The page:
AUSTIN (AP) — Strict enforcement of a previously obscure state regulation is threatening the no-kill movement across Texas and could result in animal shelters euthanizing tens of thousands of additional pets each year, advocates warn.
A “clarification” of state rules by the Texas Board of Veterinary Medical Examiners last August already has sparked a court case and caused widespread confusion among city officials and private groups.
The Houston Chronicle reports at issue is the veterinary care provided to animals in municipal shelters and privately operated animal rescue organizations.
Under its rules, the board requires the same level of medical care and attention for shelter dogs and cats as they would receive from a private veterinarian. That means volunteers and fosters cannot perform routine care, such as administering intake vaccinations, without a trained vet present. It also means shelter veterinarians must provide individual care to each shelter animal upon intake.
Shelters say requiring a veterinarian at all times would bust their budgets and reverse efforts to reach and maintain no-kill status of euthanasia rates at or below 10 percent. Without full-time vet staff, advocates say, shelters eventually would fall back on euthanizing more animals because state law allows trained staff to administer lethal injections.
“There’s no need for this policy,” said Rep. Jessica Farrar, D-Houston, a leading animal advocate in the Legislature who has sponsored humane treatment bills. “We already have high-kill shelters, and this would just exacerbate that. They’re just going to turn into euthanasia centers.”
Nicole Oria, executive director of the Board of Veterinary Medical Examiners, said the agency has interpreted the law in this way to protect public health and safety. Shelters, she said, will not be targeted by the agency because it only takes action when it gets a complaint.
But shelter veterinarians and their advocates worry that this could leave them open to investigations by disgruntled former employees, volunteers or rival groups. Some have found ways to circumvent the rule, at least in the short term.
San Antonio and Austin have passed ordinances that allow city shelter staff and volunteers to provide medical care by giving them caretaker status upon intake. Private groups have sought to be exempted from board oversight by taking ownership of animals. That excludes them from the rule because pets are classified as property under state law.
There is no such ordinance in Houston, where Greg Damianoff, director of BARC, the city’s animal shelter and adoption facility, said the rule could affect its low-cost wellness services.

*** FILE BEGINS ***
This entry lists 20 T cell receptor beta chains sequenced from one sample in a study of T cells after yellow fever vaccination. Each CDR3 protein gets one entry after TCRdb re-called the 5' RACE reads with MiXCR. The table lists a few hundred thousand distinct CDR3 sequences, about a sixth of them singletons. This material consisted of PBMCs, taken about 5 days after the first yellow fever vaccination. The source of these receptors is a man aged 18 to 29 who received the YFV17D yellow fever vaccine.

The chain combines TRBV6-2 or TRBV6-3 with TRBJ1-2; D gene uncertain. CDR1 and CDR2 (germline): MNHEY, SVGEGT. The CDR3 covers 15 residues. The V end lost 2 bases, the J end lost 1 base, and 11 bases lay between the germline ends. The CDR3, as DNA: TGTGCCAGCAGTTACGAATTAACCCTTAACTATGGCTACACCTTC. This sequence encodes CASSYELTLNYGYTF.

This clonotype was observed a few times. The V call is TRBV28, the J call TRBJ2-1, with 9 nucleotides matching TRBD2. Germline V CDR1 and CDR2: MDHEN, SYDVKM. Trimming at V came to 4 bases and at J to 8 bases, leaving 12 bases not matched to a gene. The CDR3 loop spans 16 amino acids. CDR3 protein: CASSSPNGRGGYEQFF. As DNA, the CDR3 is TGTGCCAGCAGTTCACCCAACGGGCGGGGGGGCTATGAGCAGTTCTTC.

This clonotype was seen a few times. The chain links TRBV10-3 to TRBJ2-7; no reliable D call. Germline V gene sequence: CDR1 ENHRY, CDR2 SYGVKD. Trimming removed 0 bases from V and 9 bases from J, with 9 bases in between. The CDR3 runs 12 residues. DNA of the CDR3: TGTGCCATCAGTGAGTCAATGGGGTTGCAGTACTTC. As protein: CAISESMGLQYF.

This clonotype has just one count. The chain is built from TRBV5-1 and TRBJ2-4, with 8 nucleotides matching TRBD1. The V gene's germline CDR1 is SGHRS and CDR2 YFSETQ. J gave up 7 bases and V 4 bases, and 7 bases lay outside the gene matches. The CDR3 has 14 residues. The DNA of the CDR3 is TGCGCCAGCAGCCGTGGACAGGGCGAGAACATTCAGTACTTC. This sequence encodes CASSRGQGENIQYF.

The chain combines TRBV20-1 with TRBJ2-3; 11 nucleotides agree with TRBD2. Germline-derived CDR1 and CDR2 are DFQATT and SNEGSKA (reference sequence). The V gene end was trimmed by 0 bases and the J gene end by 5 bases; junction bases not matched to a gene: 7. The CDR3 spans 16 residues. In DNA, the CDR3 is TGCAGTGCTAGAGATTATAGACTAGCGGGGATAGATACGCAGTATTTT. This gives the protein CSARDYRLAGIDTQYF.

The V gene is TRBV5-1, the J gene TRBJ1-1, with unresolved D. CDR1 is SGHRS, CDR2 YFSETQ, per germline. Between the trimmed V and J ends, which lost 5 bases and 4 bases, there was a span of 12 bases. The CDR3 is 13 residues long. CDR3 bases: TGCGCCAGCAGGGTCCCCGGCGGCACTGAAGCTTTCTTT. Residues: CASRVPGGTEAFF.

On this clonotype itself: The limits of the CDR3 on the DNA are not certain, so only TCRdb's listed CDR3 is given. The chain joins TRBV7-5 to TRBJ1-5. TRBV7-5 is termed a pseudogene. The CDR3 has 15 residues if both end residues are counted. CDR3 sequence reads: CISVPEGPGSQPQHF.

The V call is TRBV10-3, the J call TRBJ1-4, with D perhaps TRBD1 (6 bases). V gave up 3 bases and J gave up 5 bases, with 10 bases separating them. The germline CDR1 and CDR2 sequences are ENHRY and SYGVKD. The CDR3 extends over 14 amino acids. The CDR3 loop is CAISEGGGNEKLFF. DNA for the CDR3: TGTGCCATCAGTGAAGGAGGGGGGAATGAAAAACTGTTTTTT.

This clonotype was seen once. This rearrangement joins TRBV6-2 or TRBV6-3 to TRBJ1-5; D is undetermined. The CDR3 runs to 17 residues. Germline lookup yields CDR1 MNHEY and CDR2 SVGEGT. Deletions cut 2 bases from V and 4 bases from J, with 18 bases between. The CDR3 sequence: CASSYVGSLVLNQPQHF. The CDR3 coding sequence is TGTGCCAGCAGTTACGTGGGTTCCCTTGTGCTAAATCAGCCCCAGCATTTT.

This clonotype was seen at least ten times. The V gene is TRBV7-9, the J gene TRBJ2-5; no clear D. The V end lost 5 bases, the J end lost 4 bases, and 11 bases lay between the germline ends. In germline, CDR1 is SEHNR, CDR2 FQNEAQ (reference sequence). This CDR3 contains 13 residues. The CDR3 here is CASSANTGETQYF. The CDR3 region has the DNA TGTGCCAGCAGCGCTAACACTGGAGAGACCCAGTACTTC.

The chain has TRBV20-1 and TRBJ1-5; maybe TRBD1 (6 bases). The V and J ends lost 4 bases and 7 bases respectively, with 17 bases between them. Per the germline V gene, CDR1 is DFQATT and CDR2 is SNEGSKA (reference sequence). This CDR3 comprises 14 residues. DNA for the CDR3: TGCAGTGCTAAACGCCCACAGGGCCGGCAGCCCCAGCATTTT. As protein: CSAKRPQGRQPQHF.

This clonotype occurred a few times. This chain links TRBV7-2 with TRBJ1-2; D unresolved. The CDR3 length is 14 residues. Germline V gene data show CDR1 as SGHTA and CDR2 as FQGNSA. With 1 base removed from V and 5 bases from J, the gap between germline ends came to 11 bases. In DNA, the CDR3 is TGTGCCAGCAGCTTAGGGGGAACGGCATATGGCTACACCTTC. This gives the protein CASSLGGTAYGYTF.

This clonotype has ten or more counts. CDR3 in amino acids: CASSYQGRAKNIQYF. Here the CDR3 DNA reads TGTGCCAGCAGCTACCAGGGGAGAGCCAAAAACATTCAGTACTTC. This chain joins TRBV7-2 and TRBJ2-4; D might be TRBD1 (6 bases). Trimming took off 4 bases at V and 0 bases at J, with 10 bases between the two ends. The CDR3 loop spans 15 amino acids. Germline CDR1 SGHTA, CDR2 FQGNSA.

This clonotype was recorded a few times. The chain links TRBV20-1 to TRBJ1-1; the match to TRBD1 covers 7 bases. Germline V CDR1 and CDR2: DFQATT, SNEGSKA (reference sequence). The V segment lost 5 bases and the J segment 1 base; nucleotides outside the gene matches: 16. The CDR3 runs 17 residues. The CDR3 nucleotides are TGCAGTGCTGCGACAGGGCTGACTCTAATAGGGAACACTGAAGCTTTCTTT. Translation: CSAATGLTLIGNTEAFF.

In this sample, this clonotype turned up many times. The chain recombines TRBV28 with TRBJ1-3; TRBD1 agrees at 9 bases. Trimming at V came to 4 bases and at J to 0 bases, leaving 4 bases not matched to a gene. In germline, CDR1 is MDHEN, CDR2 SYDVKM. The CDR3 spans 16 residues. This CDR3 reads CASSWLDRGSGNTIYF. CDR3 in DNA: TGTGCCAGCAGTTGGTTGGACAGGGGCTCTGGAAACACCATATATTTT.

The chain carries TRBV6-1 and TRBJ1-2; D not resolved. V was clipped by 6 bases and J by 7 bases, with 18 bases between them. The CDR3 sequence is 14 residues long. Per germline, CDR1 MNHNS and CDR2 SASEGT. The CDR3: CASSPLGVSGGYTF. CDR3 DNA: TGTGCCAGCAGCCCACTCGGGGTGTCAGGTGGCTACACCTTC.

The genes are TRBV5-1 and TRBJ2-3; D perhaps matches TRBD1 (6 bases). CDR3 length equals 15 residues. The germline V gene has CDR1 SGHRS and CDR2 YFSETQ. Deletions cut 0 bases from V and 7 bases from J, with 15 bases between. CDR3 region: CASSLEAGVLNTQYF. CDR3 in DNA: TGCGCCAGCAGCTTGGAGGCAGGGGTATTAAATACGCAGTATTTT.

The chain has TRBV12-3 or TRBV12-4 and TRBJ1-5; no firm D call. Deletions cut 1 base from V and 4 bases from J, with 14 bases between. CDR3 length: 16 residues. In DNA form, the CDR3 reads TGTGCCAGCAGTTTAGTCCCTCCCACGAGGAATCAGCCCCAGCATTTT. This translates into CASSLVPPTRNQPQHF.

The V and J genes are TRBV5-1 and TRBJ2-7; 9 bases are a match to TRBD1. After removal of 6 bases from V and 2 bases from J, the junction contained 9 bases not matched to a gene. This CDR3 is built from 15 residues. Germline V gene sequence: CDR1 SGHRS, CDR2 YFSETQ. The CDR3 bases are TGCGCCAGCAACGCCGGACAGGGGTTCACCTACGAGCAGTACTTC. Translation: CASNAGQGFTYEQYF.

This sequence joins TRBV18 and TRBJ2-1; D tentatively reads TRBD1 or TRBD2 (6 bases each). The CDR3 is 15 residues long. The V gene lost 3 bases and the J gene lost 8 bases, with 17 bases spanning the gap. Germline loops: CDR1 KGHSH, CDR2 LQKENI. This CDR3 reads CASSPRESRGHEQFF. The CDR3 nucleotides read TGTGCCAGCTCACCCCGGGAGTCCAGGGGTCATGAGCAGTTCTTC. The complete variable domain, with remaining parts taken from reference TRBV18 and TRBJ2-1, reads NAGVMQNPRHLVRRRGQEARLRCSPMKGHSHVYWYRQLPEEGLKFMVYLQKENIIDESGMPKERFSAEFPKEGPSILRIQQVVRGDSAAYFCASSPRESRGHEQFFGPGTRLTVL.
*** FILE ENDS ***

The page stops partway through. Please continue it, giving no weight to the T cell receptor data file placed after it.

“It basically would shut down my wellness altogether because I can’t afford to put a vet in there all the time,” he said.
The board said it clarified the vet rule after receiving several complaints. Last August, the agency said it “should not have any impact on legal veterinary practice in the shelters of Texas.” But the board has tried to discipline Dr. Ellen Jefferson, executive director of Austin Pets Alive! and San Antonio Pets Alive!, under the rule.
The Austin vet has helped that city become a model for no-kill municipal shelters. But the board attempted to fine her $2,000 and suspend her license after it received two complaints about care at her San Antonio facilities.
The first involved a volunteer who said a dog she was fostering died after Jefferson failed to treat it in person, administering medical advice over the phone. The second came from People for the Ethical Treatment of Animals, which alleged animal cruelty at SAPA!’s kitten facility. A city investigation found no proof of wrongdoing.
Jefferson sued the board, saying she was exempted from its oversight because she owned all the animals at the shelter, including those being fostered. State and national organizations have come to her defense.
“This interpretation not only prevents quality shelter veterinary professionals from adhering to the community standard of care, but forces them to practice below the standard of care or risk violation of the TSBVME rules,” wrote the Association of Shelter Veterinarians.
Jefferson and the board are in settlement talks.
Larry Tucker, a member of the Austin Animal Advisory Commission who helped spearhead the no-kill movement in that city, said he is concerned that the disciplinary action against Jefferson is retaliatory or an attempt to protect private veterinarians over those who practice at shelters.
“There is debate that they’re overstepping their reach, and they don’t even have the authority to enforce it,” he said.
Oria, the board executive director, denied that the agency is favoring private vets. General counsel Kate Fite confirmed that the agency has taken action against two private vets for selling or donating medication to shelters.
Tucker chalked up at least some of the current fight to bad blood in the animal care community. Lisa Norwood of the city of San Antonio’s Animal Care Services agreed, calling the local animal-rights community “a rumor mill” that hurts shared animal welfare goals: “How can we do that if we are riddled with infighting?”
Internal politics aside, Oria puts the onus for a fix on legislators.
“When the (Veterinary Licensing) Act was passed, no one had conceived of no-kill shelters,” Oria said, adding the state law is vague. “It’s our statute. It’s our Legislature. Please go seek a legislative solution.”
Farrar said she would be interested in sponsoring legislation to ensure shelters, both city and private, have the freedom to practice a more flexible type of medical care.
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